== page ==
Diabetics in Earthquakes, disasters

This is not a happy gee-isn’t-diabetes-great post, so the ‘happy police’ can turn back now :wink:

I was watching coverage of the EQ in China and was again reminded that no one’s going to pull a type 1 diabetic out of the rubble after 5 days. Well, unless they’re trapped relatively unharmed in a void/dead space and have a vial with enough left in it within their reach and some way to inject it and figure all this out in cramped quarters in the pitch blackness. I would guess that being in the rubble in the first place would make all that highly unlikely.

If you’re on shots you’ve got tops 24 hours if you JUST gave yourself a shot of Lantus. Probably more like 12 hours or less. If you’re on the pump you could actually get up to maybe 4 days (since you’re not eating you won’t be using insulin as quickly, in theory) if you JUST changed your reservoir & set moments before the quake. There’s just as high of a chance that you didn’t change it that day, so it’s nearly empty. And that’s assuming your battery isn’t almost dead (hey, if it’s new you could use the little LED light in it to see the rubble around you). It’s also assuming that the pump wasn’t damaged in the collapse and the tubing isn’t being crushed by a 10 tons of concrete or steel.

If all these conditions are right… you’re on a pump, just changed your res & set, battery is good, pump not damaged and you’re not injured, it would make it theoretically possible to get pulled out days after. However, the extreme stress of the event and even minor injuries or the pain from being stuck in one position for hours would lead to very high levels of stress hormones and a much greater need for insulin. Assuming you’re not checking your blood sugar in your tiny empty space every couple of hours, you might not even know that you’ve already climbed to 400 and need to kick your basal rate up about 200% to get by in your present circumstances (if you can reach your pump). Not eating for extended periods will also cause extra glucagon release. Now you’ve got high blood sugar, a quickly dwindling insulin supply, glucagon getting pumped into your blood from fasting and stress, possible infection beginning in even minor injuries and the big killer for everyone, dehydration or organ shut-down from being squished in a weird position and unable to move and drink water for days. We know already that if you’re dehydrated, DKA will attack you faster and harder. And kidneys… well, we all kind of need those!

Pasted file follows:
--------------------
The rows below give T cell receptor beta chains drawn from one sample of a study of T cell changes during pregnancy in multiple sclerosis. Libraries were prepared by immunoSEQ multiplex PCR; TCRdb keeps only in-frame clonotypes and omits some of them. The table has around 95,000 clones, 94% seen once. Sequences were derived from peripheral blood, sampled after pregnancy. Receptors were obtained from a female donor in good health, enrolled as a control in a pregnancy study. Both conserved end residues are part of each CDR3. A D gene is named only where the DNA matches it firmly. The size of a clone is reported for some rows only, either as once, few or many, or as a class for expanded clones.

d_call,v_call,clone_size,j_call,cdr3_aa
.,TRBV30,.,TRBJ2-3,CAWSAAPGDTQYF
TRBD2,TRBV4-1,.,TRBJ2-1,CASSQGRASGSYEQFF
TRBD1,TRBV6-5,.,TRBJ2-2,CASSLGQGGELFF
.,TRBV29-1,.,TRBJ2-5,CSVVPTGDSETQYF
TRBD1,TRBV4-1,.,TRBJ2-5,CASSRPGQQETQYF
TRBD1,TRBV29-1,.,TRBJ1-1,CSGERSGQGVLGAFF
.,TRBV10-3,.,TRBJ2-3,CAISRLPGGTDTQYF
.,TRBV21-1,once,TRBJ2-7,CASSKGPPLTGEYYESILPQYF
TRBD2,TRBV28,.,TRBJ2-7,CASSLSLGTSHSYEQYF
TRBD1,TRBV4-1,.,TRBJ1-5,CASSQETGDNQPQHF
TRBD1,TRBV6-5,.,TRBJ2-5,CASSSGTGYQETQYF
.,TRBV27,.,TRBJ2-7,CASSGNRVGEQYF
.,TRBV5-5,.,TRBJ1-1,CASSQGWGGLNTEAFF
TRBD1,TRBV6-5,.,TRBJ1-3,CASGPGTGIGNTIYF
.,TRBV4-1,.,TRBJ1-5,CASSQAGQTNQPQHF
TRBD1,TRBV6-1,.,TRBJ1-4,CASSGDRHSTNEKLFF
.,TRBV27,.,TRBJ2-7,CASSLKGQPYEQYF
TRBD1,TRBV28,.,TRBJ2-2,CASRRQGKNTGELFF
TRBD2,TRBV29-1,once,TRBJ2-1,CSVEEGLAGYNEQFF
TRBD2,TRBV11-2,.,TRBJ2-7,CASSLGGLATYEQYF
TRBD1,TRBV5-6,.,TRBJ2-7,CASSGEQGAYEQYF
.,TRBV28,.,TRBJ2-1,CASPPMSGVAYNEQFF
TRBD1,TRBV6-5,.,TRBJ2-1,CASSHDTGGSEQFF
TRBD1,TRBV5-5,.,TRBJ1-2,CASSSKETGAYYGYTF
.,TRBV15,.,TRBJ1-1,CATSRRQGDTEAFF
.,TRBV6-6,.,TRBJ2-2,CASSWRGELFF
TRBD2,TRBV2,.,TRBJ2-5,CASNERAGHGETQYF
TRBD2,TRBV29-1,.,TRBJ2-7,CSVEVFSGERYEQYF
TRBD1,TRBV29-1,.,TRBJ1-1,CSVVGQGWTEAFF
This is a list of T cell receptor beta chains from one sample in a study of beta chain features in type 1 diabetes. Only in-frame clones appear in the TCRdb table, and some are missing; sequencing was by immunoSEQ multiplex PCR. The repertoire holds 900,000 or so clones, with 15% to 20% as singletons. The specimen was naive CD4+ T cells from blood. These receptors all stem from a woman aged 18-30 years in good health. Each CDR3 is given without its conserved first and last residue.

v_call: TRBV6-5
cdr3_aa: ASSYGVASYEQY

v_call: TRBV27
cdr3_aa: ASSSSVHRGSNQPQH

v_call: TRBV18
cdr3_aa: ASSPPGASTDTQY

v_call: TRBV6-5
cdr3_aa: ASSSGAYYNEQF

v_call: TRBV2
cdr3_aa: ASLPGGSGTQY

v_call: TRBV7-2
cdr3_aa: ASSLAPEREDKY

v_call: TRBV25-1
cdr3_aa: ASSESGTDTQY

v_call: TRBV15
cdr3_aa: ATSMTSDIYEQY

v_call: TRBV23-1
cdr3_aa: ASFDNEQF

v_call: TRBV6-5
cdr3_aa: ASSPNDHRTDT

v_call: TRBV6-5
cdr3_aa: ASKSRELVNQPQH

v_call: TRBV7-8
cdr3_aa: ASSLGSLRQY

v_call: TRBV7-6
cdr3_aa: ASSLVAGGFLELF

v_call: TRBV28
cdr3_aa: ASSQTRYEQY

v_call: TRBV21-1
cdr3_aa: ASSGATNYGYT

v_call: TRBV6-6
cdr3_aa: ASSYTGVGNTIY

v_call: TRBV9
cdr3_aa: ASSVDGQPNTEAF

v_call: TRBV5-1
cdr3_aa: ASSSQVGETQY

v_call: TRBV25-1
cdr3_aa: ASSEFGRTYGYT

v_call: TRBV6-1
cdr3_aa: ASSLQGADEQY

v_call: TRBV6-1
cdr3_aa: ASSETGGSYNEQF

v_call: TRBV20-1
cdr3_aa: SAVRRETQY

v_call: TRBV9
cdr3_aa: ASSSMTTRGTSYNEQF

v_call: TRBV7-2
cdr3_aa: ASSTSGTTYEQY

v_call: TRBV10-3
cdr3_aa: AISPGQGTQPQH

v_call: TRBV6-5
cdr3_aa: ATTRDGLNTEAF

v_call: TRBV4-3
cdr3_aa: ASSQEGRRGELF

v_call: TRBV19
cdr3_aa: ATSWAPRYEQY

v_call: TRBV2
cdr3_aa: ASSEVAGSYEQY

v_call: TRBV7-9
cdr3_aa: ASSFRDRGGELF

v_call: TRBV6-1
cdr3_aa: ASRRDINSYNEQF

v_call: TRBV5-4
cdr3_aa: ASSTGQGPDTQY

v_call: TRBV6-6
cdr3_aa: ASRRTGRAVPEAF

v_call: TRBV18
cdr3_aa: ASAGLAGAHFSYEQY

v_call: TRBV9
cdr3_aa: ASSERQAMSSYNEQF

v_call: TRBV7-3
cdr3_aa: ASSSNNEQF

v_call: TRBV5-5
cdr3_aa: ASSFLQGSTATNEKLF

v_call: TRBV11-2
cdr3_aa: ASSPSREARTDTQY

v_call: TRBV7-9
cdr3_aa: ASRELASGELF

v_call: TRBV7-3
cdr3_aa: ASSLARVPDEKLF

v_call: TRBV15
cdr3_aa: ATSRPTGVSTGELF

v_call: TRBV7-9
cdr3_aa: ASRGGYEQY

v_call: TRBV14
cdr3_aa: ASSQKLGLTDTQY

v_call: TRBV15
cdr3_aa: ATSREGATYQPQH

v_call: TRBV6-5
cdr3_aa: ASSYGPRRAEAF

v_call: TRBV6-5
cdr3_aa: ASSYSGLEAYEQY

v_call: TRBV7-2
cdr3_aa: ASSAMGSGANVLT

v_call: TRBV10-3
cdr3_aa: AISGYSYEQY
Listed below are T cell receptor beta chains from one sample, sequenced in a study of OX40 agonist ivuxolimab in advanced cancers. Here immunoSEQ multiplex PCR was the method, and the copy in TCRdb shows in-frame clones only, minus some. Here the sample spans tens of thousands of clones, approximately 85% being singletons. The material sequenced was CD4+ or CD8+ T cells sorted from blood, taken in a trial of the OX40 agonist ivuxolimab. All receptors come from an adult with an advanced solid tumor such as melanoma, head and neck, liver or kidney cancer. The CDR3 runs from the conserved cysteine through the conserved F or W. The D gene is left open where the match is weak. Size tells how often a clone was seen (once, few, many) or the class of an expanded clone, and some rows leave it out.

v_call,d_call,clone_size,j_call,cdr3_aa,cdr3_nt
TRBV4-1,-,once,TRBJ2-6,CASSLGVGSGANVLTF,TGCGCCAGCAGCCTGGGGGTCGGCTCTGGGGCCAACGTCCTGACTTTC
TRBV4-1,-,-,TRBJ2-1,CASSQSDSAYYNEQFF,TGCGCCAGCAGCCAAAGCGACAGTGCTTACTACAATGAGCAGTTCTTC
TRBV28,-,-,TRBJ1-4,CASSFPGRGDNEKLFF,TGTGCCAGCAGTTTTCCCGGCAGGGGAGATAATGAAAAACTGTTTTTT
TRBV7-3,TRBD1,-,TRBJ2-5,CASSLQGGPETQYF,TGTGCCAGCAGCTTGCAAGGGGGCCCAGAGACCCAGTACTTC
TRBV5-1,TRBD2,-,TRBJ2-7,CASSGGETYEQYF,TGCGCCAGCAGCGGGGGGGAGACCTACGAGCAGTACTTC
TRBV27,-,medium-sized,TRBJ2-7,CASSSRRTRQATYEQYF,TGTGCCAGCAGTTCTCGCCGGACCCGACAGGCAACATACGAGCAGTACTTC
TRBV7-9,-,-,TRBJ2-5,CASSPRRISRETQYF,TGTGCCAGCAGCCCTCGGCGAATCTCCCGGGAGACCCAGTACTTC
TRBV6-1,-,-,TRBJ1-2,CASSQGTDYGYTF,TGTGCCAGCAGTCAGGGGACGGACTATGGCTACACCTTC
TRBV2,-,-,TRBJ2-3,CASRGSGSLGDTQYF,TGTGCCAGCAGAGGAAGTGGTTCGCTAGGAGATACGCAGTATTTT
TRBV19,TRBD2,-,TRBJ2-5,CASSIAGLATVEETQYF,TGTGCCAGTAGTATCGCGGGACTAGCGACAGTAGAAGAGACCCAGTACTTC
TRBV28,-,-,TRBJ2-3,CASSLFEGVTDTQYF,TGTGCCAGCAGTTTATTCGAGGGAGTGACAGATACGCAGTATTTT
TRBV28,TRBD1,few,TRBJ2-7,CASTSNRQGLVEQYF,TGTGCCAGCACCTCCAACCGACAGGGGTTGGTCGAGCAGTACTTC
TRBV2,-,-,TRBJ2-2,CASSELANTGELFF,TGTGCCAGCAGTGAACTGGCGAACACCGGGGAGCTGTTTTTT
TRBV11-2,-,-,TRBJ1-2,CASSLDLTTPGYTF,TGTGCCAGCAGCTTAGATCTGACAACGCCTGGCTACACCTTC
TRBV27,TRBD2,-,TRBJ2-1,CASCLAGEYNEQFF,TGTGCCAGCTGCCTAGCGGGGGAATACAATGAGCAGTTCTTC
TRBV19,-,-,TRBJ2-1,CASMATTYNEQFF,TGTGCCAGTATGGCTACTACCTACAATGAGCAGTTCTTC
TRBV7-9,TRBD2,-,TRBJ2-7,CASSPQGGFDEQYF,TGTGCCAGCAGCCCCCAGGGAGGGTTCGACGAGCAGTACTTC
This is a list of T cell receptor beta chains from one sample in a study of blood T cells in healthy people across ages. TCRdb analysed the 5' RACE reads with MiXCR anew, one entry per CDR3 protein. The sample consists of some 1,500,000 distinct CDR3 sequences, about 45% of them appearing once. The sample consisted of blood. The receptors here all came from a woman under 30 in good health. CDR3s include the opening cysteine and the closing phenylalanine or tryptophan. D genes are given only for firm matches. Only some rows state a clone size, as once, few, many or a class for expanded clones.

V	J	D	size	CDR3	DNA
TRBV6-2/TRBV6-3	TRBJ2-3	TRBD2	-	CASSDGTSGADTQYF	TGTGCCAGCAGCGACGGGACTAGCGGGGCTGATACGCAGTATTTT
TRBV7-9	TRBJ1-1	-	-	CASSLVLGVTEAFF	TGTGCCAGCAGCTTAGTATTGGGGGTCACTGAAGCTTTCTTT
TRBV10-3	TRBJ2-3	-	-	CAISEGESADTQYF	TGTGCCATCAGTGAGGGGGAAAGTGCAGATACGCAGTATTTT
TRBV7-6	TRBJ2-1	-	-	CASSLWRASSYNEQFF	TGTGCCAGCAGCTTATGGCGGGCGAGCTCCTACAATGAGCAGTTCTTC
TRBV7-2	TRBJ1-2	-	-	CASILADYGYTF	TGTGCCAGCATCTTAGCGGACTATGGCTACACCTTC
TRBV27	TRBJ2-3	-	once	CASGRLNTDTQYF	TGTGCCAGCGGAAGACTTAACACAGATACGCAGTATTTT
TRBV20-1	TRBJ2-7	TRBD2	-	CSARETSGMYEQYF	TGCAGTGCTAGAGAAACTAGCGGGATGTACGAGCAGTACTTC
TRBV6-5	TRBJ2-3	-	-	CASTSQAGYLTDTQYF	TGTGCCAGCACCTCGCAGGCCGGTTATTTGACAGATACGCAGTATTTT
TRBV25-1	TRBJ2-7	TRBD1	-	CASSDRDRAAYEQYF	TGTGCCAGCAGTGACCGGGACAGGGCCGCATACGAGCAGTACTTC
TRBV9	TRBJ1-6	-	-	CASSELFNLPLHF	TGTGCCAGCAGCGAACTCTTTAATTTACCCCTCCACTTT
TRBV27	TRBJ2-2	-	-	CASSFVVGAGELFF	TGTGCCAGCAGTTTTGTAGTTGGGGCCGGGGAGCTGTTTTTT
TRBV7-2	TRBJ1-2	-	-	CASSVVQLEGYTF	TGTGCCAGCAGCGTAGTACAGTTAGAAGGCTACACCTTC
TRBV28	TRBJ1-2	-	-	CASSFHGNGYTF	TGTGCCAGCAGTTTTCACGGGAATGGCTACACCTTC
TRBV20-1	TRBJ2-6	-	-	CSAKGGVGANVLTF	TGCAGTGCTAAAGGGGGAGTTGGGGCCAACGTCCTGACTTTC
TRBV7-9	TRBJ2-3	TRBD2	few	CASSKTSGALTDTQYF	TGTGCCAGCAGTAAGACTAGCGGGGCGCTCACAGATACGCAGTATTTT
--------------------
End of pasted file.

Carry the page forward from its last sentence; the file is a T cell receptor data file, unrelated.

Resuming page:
So it all goes back to the first statement… 99% chance no diabetic will be pulled from the rubble after 5 days. Just another thing about diabetes that SUCKS. (And that concludes my poorly written middle-of-the-night rambling.)

P.S. I read this once on another forum: someone (type 1) said that when she was a kid she asked her doctor about what to eat to prevent starvation if she was stranded on a desert island or in a jungle after a plane crash. (Probably had seen a news report or movie recently.) The doctor was honest and said, “You wouldn’t have to worry about starving to death because you’d run out of insulin long before that would ever happen.”

Yeah . . I’ve thought of this before . . .If most of like to join the happy police, its understandable as the truth that we are about 24 hours from death without insulin is so very confronting to so many of us. Probably why so many of us hoard supplies and insulin, similar to WW2 grandparents with the canned foods basements . .I’ve got vials lying around long expired . . long cooked . .I have no idea what I am thinking . .perhaps in worst case scenario I could take dose after dose until I understood its remaining efficacy . . . .When I was living aboard a boat and or boating in general that was the one thing I kept near me at night; a well stocked supply dry bag, in the event you had to go into the water / lifeboat in an emergency . . . .I’m a fish, I know I could survive for quite awhile in the water if the temperature was ok . . I’d be dammed if I would let the lack of insulin ruin my survival !

Some useful advice from my home state: http://www.state.nj.us/health/fhs/documents/diabetes_disaster_guidelines.pdf

Some more advice from the CDC. http://www.cdc.gov/diabetes/news/docs/hurricanes.htm

A friend who has a diabetic son was talking with me the other day and we were thinking about the very same thing. The conversation quickly turned to “what would we do if some type of disaster happened here?” This leads to questions like “would operating local pharmacies do the right thing?” and “is the Red Cross or FEMA prepared for helping medication-dependent patients?”